When I was in gov’t school as a child I absorbed some kind of hyper-Whig theory of history… We live now at the pinnacle and culmination of civilization. The only reason to learn about the past is to learn about those hopeless neanderthals who believed the earth was flat, believed flies came from old rags, thought slavery was great, were racists and sexists and listened to Glenn Miller.
Of course, there was never any hint that our own age might have superstitions and unreasoned prejudices of its own.
Eventually putting away childish things, I learned that the view of the past I absorbed wasn’t very charitable to say the least. For example, it is a myth that the earth being flat was generally accepted in the Middle Ages.
But more relevantly, I have learned that our own age has superstitions as well. Hayek usefully defined superstition as thinking you understand something that you really don’t. He held up Keynesianism and Marxism as chief superstitions of the 20th century. In the case of Marxism and its appalling body count we have a modern superstition as terrible or worse than the ones of our forebears.
In a delightful lecture at the recent Austrian Scholars Conference, Gerard Casey from Dublin put his finger on another modern superstition. He first reiterates the point we are familiar with from Hoppe:
In the arena of governmental justification, democracy is the only game in town, for if there is a fundamental article of faith in the contemporary world, it is not that God is dead or that soccer is the beautiful game; it is, rather, that democracy is a good thing. So entrenched, so widespread, so accepted is this belief that to call it into question is to invite bafflement, bewilderment, bemusement and, when it becomes apparent that one is not joking, dismay, disbelief, and derision.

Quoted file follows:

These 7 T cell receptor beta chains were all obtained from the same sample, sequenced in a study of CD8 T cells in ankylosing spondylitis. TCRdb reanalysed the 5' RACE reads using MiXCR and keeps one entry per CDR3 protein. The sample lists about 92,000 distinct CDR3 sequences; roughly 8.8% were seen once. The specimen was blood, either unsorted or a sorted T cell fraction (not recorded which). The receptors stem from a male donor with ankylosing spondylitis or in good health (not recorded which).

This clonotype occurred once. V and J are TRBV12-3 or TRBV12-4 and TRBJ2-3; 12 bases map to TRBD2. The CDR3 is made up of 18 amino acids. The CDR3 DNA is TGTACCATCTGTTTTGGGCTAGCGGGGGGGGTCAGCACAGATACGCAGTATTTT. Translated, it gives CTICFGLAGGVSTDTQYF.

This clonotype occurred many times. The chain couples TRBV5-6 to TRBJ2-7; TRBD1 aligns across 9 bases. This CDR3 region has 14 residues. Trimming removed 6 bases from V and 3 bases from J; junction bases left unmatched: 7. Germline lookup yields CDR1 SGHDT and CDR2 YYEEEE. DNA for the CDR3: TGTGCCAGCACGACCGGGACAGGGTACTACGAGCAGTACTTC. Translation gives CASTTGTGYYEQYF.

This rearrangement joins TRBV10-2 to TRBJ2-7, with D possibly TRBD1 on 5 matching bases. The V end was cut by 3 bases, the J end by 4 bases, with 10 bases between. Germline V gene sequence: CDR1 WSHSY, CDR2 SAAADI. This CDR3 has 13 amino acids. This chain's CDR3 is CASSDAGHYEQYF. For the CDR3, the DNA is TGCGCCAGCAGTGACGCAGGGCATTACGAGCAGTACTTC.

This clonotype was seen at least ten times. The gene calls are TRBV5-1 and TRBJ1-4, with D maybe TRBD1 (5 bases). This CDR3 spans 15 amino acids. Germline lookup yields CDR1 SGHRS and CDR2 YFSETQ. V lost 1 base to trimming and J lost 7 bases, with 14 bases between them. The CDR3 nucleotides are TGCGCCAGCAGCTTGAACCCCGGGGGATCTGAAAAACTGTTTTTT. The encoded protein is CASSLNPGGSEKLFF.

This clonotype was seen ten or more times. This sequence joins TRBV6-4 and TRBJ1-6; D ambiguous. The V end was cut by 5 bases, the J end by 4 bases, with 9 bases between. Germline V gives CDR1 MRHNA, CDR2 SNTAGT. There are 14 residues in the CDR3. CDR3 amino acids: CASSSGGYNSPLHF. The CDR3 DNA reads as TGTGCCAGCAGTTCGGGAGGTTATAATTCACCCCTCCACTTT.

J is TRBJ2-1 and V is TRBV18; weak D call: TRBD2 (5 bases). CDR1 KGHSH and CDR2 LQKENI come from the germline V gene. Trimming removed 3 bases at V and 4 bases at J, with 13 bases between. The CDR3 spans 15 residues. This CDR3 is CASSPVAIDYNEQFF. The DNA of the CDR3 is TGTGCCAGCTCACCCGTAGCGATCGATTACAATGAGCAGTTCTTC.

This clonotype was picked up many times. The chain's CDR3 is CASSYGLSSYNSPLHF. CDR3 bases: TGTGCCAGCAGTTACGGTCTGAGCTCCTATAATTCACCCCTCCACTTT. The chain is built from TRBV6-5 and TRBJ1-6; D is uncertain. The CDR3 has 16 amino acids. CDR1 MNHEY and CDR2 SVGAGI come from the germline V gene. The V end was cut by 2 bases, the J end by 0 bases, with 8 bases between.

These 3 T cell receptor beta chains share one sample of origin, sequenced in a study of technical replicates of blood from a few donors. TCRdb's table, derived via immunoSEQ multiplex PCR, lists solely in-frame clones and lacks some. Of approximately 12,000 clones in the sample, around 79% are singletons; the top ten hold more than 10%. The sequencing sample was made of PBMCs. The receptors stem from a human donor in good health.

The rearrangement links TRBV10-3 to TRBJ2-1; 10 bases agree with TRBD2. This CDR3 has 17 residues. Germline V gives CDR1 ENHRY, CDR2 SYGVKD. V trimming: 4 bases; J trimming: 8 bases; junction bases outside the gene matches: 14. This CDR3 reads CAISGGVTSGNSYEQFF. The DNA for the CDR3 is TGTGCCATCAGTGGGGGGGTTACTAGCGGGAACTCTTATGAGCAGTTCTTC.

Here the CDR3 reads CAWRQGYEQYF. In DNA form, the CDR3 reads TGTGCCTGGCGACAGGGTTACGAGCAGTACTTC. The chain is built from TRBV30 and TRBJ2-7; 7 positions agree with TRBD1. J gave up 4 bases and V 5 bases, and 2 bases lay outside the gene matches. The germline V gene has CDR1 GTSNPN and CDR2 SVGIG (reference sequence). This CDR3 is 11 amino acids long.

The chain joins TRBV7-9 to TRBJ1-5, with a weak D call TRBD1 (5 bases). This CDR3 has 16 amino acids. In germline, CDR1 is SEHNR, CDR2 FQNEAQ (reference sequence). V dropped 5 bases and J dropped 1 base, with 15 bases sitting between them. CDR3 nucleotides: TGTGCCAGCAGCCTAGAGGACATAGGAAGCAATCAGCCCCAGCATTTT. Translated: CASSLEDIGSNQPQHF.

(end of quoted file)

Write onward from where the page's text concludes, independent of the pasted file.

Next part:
But Casey has a twist on the critique of democracy. He points out that though they are logically separate issues, the modern defense of democracy is bound up with the notion of political representation. Take representation down and the justification for the democratic state comes tumbling down with it:
…if representation cannot be satisfactorily explicated, then representative or indirect democracy, the last remaining contender for the justification of political governance (in the sense of a division of mankind into rulers and ruled) finds itself in no more tenable a position than any of its discredited competitors.
His lecture is available today on Mises.org as the Mises Daily: The Indefensibility of Political Representation. Fans of Hoppe’s great Democracy: The God That Failed should not miss this.
So here is my personal list of modern superstitions, with one more courtesy of Professor Casey:
- Political Representation